It could always be worse
Caledonian Record (Vt.), April 9, 2016
In Nigeria last week, 800 women were “freed” from their Boko Haram captors after years in sexual slavery and brutal captivity. A Washington Post report Monday said, upon their return, they were shunned and scorned by society. The women, and the children they bore while imprisoned, are being blamed for having been kidnapped, beaten and raped every day by terrorists.
A continent away, migrants from war-torn Middle-Eastern countries are being rounded up in Europe and shipped to Turkey — a nation with an abysmal record on human rights. The government there agreed to “handle” the migrants in exchange for $6 billion and various other concessions from the European Union. The lives of these migrants — who were stripped of everything and forcibly expelled from their country by the ravages of war — are likely to remain unimaginably arduous for some time.
Meanwhile, drug-related violence continues to claim approximately 150 lives a month in the Tierra Caliente valley of Mexico. El Salvador, similarly, endured 2,000 murders in the past three months as violent gangs abduct and behead police and their rivals. For its part, the government stands accused of running its own death squads.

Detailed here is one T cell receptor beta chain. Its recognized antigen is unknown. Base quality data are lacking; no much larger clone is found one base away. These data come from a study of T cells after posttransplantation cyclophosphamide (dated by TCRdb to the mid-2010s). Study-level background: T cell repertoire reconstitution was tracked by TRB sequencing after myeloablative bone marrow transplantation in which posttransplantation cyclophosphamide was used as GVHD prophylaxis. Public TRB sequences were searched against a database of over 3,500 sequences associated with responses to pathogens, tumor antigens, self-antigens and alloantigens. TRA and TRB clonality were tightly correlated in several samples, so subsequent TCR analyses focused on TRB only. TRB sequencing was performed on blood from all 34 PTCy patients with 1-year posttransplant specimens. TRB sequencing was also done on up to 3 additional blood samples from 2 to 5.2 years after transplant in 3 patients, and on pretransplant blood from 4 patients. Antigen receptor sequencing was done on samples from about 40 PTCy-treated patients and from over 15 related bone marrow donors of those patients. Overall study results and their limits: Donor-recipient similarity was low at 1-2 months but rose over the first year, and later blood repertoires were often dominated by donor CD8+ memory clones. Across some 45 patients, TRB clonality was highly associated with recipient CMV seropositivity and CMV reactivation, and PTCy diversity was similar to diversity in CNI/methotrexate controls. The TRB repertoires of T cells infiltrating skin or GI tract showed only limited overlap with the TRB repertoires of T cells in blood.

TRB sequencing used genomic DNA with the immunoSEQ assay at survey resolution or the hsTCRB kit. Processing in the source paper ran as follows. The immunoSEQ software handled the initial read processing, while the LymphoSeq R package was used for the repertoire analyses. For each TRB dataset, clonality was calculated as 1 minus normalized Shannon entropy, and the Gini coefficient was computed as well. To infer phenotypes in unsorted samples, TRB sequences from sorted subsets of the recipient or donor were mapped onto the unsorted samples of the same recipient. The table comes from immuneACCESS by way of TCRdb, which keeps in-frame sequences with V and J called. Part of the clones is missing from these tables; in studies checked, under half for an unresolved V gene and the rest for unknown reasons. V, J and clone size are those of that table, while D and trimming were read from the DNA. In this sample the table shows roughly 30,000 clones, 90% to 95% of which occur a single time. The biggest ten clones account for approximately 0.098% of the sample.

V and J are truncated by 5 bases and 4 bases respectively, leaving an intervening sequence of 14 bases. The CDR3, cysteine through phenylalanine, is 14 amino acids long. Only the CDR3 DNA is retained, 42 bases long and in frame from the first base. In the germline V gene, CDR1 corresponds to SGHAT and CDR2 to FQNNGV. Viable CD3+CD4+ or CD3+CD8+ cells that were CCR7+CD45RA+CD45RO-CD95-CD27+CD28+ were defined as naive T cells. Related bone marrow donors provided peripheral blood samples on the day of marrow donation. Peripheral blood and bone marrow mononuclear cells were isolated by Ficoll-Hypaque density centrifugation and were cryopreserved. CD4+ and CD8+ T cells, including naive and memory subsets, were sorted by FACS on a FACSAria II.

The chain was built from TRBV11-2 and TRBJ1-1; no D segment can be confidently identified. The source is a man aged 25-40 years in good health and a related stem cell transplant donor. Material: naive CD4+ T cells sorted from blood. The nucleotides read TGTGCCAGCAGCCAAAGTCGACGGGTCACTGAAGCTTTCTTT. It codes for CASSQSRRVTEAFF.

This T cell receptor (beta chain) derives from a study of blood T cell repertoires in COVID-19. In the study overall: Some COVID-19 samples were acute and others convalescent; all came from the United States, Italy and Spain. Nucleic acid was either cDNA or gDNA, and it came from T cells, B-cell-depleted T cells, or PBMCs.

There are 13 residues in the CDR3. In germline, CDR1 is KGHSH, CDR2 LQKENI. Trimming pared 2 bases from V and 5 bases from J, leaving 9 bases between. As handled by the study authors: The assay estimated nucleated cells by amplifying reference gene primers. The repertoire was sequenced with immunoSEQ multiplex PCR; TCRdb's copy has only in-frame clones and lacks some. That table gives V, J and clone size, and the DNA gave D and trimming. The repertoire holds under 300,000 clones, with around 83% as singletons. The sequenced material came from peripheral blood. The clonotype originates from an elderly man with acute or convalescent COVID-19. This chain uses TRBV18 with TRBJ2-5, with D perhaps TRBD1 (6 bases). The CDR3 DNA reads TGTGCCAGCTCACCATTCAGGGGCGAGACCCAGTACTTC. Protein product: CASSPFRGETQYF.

In the United States, the most pressing concerns (as extrapolated from Google search term trends) were “American Idol,” Wrestlemania and National Beer Day. The most heated public debate is over who should be allowed to use what public restroom, and why.
That’s not to diminish the “urgency” of our cultural bathroom conundrums. It’s just a reminder to us to be mindful of our blessings and thankful that our daily woes don’t include mortar shells, kidnappings, beheadings, starvation, chained bondage, torture and gang rape.